Monday, September 12, 2016

Florence Foster Jenkins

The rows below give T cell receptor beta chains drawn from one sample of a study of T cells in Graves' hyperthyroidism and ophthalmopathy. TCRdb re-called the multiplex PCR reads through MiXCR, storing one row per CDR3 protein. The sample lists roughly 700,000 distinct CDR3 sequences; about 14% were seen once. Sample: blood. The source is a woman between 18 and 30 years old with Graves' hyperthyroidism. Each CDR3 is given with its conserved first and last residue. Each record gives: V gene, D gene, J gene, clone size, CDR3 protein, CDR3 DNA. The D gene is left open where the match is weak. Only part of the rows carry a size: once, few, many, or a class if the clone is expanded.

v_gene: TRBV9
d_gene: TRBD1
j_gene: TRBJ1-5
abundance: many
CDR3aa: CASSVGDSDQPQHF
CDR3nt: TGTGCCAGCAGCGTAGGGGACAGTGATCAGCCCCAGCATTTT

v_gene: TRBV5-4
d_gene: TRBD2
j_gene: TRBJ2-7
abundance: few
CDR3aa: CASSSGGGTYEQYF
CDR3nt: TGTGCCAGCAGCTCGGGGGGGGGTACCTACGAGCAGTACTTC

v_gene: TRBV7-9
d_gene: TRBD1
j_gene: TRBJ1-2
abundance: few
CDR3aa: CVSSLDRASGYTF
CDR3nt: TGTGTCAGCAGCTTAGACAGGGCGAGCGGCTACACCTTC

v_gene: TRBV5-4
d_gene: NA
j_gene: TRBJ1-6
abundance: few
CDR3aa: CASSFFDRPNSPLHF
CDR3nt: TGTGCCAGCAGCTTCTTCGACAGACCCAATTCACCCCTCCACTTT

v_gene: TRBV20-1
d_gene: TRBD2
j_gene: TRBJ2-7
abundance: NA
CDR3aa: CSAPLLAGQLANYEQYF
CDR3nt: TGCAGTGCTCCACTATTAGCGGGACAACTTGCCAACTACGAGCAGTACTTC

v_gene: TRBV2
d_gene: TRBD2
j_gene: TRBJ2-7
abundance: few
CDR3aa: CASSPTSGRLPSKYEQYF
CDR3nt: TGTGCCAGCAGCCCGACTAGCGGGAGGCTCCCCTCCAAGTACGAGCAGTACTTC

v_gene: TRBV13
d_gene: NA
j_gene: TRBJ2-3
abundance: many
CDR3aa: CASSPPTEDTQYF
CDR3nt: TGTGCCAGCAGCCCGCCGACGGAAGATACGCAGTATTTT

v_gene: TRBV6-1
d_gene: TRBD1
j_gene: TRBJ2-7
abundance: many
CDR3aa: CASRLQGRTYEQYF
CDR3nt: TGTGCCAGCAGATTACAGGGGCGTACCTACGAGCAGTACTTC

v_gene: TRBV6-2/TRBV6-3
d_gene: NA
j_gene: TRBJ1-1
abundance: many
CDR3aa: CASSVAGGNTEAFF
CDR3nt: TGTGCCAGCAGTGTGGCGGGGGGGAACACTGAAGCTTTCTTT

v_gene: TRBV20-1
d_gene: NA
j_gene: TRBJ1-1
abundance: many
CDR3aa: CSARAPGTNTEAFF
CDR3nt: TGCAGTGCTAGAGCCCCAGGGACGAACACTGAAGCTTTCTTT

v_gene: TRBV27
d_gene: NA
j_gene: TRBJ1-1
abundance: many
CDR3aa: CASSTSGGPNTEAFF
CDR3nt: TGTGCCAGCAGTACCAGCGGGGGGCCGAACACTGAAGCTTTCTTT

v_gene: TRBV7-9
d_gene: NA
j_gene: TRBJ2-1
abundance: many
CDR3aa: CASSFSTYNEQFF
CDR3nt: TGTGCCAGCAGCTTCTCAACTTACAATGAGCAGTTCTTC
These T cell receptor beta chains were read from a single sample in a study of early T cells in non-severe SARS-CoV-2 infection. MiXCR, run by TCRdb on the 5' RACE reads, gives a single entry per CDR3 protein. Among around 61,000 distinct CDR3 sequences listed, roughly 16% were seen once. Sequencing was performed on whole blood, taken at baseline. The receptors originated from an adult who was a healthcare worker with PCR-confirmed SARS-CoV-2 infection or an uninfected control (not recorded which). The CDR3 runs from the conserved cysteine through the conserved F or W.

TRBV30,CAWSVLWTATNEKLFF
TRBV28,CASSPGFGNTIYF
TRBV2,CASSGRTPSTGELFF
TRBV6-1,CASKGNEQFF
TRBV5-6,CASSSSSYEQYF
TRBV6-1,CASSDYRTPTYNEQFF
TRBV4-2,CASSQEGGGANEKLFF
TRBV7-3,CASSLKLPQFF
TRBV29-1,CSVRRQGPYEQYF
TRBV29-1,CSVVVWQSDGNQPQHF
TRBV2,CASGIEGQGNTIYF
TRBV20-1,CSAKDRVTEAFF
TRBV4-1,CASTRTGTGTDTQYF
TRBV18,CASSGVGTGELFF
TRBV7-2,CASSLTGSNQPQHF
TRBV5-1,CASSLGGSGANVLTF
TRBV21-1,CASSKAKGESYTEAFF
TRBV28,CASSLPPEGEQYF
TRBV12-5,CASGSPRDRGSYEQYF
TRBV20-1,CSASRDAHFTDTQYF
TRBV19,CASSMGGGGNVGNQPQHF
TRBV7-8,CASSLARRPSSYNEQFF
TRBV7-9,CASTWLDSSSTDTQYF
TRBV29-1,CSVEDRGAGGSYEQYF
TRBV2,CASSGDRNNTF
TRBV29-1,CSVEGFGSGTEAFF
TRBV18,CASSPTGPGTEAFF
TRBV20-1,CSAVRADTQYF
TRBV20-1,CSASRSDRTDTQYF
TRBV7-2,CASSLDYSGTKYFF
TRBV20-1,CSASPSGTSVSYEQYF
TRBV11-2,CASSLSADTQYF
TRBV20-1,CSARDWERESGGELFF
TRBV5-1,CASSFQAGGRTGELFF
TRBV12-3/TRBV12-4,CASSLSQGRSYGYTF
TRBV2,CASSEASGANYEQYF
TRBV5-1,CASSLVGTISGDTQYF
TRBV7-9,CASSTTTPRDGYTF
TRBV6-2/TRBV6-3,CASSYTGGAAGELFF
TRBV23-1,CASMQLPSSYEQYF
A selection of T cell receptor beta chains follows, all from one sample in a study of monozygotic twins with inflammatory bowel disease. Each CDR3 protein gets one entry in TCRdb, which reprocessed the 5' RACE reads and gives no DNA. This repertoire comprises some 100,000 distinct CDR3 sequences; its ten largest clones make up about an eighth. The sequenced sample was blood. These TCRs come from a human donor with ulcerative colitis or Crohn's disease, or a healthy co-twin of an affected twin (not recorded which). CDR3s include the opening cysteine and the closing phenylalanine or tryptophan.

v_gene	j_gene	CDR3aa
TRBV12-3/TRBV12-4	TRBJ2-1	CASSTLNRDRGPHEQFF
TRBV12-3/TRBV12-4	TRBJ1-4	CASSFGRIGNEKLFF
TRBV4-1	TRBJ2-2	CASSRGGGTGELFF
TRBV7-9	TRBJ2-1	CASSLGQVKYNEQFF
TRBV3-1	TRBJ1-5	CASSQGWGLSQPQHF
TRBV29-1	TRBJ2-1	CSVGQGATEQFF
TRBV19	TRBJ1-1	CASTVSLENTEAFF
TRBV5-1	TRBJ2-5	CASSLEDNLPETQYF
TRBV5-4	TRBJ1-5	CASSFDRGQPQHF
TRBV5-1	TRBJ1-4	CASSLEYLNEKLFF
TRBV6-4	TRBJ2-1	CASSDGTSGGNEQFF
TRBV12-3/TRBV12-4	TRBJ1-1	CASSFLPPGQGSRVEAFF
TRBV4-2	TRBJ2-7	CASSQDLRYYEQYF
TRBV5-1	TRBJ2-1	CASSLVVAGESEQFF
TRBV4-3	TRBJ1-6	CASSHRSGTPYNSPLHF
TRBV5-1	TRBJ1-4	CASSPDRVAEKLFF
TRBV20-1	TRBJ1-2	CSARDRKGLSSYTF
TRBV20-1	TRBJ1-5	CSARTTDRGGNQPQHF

Steven Frears' Florence Foster Jenkins is a one line joke: a would be soprano can’t sing. It’s also extremely perverse, as it frames artistic aspiration in the context of a massive delusion. The film’s title character played by Meryl Streep is abated in her grandiose fantasies, not only by the fact that she’s an heiress, but also because she’s suffering from syphilis--which in its later stages can affect the brain. The real character upon which the film was based culminated her career in a performance at Carnegie Hall that made her the laughing stock. In one of the only truly complex dramatic moments of the movie the ridicule of some members of her audience turns into a compassion mixed with grudging admiration for her feat: which is to persevere in spite of everything (something that must have appealed to to the wartime audience for which she performed). Whether this was what exactly transpired is another question. But what’s so endearing about that? Frears' character is a little like the bearded lady in the circus. Nevertheless the film is unsettling. Many creative people suffer the kind of insecurities that make them feel like “as if” personalities and it’s easy to emerge from Florence Foster Jenkins questioning whether years spent in the pursuit of a craft are vainglorious. Does Frears mean Jenkins to be the prototype for the individual of meager talent with a personality disorder or does the impact of the film result from the fact that it ignites one of those dreams of being caught with one's pants down? Frears has hit upon a sore spot, the Achilles heel which can make some talented individuals fear they will be revealed to be imposters? 

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